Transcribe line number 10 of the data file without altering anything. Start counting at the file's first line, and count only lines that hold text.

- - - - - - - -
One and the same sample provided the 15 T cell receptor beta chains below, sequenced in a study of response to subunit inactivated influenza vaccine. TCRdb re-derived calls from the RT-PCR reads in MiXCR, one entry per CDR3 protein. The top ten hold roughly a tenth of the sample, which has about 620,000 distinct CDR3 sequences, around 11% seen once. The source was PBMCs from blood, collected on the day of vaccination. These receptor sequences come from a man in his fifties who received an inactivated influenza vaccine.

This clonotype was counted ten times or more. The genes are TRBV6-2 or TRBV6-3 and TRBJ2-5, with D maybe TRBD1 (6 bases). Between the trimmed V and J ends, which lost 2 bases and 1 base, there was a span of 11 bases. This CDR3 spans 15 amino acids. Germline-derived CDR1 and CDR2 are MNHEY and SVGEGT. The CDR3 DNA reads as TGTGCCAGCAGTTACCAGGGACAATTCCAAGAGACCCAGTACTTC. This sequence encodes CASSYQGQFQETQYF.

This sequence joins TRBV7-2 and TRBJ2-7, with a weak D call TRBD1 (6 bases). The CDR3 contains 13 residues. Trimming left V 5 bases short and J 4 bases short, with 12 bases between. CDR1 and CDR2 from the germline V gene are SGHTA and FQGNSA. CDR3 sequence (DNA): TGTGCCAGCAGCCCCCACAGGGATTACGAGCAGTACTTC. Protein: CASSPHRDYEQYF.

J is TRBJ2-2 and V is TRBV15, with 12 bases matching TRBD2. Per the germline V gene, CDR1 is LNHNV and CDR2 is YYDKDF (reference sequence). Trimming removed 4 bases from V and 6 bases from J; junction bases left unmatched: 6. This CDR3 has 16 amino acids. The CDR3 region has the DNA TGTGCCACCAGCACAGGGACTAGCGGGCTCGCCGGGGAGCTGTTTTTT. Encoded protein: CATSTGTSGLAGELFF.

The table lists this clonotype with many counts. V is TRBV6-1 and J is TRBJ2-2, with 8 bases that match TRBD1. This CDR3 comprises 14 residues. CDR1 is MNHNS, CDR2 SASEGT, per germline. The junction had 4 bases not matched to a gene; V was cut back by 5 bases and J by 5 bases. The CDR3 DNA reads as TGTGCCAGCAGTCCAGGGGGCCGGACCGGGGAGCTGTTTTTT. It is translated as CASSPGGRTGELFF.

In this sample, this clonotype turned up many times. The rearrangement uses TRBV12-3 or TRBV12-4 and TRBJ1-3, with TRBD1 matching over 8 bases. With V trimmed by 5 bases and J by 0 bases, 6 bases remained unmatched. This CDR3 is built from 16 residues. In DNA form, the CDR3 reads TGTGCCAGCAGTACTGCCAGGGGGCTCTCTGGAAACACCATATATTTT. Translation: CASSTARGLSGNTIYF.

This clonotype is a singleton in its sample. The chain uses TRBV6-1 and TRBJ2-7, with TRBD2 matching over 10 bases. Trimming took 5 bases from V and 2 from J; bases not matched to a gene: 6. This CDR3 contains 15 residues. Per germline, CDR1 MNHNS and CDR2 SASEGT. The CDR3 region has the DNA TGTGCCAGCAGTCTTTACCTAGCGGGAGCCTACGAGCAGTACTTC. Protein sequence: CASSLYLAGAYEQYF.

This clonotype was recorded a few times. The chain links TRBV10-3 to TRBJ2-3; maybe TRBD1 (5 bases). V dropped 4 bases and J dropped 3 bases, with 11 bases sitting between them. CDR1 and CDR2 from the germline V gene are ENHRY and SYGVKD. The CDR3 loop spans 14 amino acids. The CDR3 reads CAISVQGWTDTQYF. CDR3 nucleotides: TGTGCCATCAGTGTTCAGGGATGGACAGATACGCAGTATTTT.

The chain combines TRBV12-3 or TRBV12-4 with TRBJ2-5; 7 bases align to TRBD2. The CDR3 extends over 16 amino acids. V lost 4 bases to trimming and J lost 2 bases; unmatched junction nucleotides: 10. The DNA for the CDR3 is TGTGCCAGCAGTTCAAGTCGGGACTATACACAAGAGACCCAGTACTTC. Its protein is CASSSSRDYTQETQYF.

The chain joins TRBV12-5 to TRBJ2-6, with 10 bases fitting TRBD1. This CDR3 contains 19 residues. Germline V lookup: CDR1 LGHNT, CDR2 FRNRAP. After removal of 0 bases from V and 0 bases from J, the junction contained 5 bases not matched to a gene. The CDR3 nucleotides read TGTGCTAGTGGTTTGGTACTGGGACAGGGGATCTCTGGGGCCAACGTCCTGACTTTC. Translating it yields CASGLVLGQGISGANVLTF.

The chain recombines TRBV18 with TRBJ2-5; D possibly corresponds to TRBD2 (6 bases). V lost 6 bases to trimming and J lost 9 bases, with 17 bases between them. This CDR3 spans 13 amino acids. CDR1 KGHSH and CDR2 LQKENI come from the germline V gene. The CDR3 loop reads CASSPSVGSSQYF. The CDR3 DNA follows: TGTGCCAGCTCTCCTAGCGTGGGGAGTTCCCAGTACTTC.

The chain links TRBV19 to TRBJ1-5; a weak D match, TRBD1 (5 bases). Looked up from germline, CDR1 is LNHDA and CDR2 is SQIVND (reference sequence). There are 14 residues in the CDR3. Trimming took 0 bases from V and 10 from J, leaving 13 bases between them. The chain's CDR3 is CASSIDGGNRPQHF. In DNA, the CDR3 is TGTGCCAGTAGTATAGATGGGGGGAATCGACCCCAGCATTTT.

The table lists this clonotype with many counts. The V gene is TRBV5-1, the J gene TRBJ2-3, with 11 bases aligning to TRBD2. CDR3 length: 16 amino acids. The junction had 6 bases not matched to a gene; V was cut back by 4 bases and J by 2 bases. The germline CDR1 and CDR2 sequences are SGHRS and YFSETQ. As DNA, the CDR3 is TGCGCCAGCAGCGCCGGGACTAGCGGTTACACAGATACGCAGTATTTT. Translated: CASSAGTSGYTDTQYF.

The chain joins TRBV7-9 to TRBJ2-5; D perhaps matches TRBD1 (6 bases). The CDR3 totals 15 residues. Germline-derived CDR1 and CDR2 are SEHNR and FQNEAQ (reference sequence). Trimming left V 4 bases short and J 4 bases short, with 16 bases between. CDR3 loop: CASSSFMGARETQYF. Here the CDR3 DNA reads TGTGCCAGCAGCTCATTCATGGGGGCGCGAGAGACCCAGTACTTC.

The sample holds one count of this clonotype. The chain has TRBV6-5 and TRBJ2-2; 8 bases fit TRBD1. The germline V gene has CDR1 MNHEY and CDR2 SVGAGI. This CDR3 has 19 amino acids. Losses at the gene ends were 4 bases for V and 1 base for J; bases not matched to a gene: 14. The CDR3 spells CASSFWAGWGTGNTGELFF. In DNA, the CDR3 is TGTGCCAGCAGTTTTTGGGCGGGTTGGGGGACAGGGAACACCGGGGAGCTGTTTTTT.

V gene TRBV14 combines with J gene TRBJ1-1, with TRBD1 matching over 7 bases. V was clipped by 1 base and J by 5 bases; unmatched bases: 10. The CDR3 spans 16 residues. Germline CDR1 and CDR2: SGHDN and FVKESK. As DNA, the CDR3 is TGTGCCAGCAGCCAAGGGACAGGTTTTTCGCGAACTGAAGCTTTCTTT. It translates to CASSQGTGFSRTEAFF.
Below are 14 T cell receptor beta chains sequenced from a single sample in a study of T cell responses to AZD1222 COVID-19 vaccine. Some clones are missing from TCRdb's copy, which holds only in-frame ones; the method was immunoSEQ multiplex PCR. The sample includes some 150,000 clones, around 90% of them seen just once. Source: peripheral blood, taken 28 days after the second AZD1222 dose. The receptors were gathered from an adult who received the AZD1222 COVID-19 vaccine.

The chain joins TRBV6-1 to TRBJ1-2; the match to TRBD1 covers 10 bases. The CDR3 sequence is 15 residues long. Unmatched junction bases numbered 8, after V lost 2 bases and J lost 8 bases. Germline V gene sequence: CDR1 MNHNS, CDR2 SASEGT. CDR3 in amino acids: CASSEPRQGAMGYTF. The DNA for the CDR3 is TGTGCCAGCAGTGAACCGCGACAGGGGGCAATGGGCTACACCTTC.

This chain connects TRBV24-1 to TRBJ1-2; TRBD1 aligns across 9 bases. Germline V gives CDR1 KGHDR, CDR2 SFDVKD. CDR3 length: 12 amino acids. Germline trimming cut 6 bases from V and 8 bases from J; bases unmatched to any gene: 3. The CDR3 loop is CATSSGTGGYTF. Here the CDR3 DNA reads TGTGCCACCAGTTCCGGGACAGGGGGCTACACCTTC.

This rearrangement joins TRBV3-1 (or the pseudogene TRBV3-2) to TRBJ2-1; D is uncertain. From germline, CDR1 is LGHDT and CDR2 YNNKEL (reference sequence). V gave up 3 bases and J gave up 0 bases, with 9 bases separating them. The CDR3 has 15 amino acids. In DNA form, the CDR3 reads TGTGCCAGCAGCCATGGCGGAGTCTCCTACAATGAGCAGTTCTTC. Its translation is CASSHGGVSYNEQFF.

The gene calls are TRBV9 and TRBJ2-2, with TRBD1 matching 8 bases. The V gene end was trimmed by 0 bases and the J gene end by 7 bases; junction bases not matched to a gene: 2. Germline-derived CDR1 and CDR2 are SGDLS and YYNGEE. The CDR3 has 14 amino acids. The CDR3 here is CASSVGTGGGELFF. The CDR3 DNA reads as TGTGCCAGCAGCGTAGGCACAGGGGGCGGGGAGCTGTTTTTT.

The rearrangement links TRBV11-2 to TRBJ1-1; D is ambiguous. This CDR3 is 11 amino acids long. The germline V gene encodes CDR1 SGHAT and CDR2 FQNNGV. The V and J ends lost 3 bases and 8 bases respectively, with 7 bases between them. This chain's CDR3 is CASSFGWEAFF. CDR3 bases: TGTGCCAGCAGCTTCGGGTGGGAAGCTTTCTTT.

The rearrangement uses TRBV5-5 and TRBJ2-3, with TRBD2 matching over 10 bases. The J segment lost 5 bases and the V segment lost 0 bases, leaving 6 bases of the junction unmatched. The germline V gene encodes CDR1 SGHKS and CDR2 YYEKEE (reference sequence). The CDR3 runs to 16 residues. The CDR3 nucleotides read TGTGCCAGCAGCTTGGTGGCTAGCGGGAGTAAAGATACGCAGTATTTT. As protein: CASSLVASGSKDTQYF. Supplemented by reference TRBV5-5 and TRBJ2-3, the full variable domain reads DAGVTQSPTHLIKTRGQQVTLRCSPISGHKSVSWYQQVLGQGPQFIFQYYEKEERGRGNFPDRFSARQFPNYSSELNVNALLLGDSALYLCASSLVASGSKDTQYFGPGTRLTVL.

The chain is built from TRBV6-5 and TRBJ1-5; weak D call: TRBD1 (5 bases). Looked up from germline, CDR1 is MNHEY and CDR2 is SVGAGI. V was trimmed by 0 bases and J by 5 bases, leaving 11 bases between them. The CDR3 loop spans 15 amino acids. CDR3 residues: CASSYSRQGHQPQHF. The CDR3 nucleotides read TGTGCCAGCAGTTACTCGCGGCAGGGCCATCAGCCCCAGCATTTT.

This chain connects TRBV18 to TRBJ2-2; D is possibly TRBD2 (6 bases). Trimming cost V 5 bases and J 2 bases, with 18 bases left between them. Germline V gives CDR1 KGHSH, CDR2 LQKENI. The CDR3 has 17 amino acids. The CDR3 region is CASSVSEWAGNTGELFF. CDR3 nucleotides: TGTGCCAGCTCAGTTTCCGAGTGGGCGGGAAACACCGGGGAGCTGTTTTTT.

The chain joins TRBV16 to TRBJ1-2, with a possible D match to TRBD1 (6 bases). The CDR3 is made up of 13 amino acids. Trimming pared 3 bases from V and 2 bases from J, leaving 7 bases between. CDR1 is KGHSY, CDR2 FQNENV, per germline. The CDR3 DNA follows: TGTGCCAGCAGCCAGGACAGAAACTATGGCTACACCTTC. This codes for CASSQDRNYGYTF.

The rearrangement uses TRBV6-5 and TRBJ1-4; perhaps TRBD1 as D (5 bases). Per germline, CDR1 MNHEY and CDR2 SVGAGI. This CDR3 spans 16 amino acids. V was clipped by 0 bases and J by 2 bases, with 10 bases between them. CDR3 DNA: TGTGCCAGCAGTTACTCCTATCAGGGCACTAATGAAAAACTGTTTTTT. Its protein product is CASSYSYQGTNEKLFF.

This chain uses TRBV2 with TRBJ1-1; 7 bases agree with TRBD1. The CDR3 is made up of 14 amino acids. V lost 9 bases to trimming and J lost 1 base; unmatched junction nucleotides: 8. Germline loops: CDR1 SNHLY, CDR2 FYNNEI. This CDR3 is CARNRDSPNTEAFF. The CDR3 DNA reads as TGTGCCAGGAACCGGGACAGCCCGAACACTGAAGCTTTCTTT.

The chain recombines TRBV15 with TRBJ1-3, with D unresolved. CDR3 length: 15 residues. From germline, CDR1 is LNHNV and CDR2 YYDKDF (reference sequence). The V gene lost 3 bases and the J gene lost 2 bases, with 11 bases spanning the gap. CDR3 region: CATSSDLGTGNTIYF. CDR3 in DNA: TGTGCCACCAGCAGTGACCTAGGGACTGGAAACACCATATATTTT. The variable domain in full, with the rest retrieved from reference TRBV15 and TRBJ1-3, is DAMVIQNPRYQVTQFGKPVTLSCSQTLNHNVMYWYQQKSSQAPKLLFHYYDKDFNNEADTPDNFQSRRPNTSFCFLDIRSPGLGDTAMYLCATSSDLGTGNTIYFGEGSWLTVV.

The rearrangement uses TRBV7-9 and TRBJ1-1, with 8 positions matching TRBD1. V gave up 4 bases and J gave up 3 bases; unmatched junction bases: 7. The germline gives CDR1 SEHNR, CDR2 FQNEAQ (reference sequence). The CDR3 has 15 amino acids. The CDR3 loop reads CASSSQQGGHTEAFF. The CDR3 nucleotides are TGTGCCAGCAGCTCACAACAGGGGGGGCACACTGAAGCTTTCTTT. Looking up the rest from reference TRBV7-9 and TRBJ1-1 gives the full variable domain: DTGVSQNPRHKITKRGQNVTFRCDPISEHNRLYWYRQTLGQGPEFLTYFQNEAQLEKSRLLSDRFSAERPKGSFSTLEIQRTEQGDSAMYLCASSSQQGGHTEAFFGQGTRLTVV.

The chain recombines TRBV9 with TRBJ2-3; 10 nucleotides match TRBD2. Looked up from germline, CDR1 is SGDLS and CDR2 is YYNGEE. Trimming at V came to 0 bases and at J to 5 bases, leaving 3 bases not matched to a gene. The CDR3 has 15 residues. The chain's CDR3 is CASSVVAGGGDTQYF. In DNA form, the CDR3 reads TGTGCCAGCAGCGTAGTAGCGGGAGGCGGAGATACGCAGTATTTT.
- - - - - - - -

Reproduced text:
The chain joins TRBV12-5 to TRBJ2-6, with 10 bases fitting TRBD1. This CDR3 contains 19 residues. Germline V lookup: CDR1 LGHNT, CDR2 FRNRAP. After removal of 0 bases from V and 0 bases from J, the junction contained 5 bases not matched to a gene. The CDR3 nucleotides read TGTGCTAGTGGTTTGGTACTGGGACAGGGGATCTCTGGGGCCAACGTCCTGACTTTC. Translating it yields CASGLVLGQGISGANVLTF.